It is time to revisit a topic that we speculated about last offseason — what will the Ohio State offense look like under Urban Meyer, Tom Herman, and the Buckeye offense coaching staff? With a season under our belts, we can now more definitively describe the Buckeye offensive philosophy.
To better understand the Buckeye attack, it is helpful to begin with the theory behind Meyer's approach. We can then drill down upon the base Ohio State offense.
What's Old is New Again
As surmised last year, Meyer's Buckeye offense largely reflects the same spread to run offense that he employed at Florida. Underneath all the bells and whistles, Meyer's basic goal, the foundation of his offense, is running the football between the tackles.
Everything that Meyer does on offense is predicated on facilitating the ability to run the football inside. The primary way to do so is improving his offense's arithmetic. The focus is upon the number of safeties the defense can apply against the run game.
The defense will always have a numeric advantage vis-a-vis the offense because the offense necessarily cannot block the ball carrier's counterpart. In recent years, defenses gained a second unblocked defender against a pro-style team in the run game — the quarterback's counterpart — once he handed off the football.
Enter the 'shotgun spread.' Meyer seeks to reset the equation by making the defense account for the QB in the run game. OSU often bases from '11' personnel (3 WR, 1 TE, 1 RB).
This formation puts 8 offenders in the box. With the QB as a run threat, the defense must match those 8 defenders. If the defense tries to play two deep safeties, the offense has a one-man advantage in the box. OSU will happily run the football unless and until a defense adjusts. If the defense evens numbers by employing a safety against the run, the offense has 1) limited the defense's coverage options and 2) left fewer defenders to cover 4 potential immediate vertical threats.
For Meyer, the pass game is itself a constraint, i.e. a way to protect the base run game.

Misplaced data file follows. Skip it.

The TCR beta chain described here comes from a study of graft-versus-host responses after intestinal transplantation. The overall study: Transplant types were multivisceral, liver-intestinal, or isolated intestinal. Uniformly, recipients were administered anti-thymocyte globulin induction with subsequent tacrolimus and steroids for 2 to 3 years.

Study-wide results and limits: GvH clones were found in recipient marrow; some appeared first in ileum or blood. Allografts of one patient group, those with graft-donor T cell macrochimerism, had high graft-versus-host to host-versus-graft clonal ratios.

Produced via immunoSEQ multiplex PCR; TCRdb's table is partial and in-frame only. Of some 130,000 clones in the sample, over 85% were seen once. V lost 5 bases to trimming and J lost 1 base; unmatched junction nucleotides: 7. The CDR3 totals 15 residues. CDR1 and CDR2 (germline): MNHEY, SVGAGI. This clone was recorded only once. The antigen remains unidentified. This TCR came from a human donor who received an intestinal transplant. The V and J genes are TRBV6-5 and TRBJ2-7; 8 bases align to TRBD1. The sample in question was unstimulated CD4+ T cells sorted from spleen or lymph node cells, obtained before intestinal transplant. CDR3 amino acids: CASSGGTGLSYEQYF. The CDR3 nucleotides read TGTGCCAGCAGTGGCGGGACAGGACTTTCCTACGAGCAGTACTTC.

Meyer uses the QB in two methods to further protect that inside run game. The first concept is 'defensive end confusion.'
As indicated in the above slide, Meyer, Herman & Co. never want either defensive end to know whether and how they will be read or blocked. This works on two levels. OSU wants to disguise who is being read to slow the defense as a whole. On nearly every handoff, the QB will read a defender. This forces an unblocked defender to constantly consider whether he is being read and not pursue the football.
And at a personnel level, OSU wants to slow defensive ends, who they believe are often a defense's most disruptive players. This is why zone read and inverted veer/power read work well together. From the same pre-snap formation, the offense can read either the backside or frontside defender.
Real Old School Football
The other way the Buckeyes use the QB to re-equate numbers in the run game is 'single wing' plays. That is, lead QB runs. With the halfback as the blocker — not the ball carrier — the offense can run basic I formation plays even after putting a third wide receiver wide. This again leaves the defense with one fewer defender to play against a lead play as they would from the traditional I formation.
For example, one of OSU's favorite plays in 2012 was QB counter trey. Note in the below video that OSU has a 7 v. 6 advantage within the box.
Meyer's embrace of spread to run is to increase his offense's ability to run inside by creating an additional potential ball carrier the defense must account for vis-a-via pro-style offenses. Next week I will look at some of the layers Meyer and his staff put on top of this arithmetic to further protect his base plays.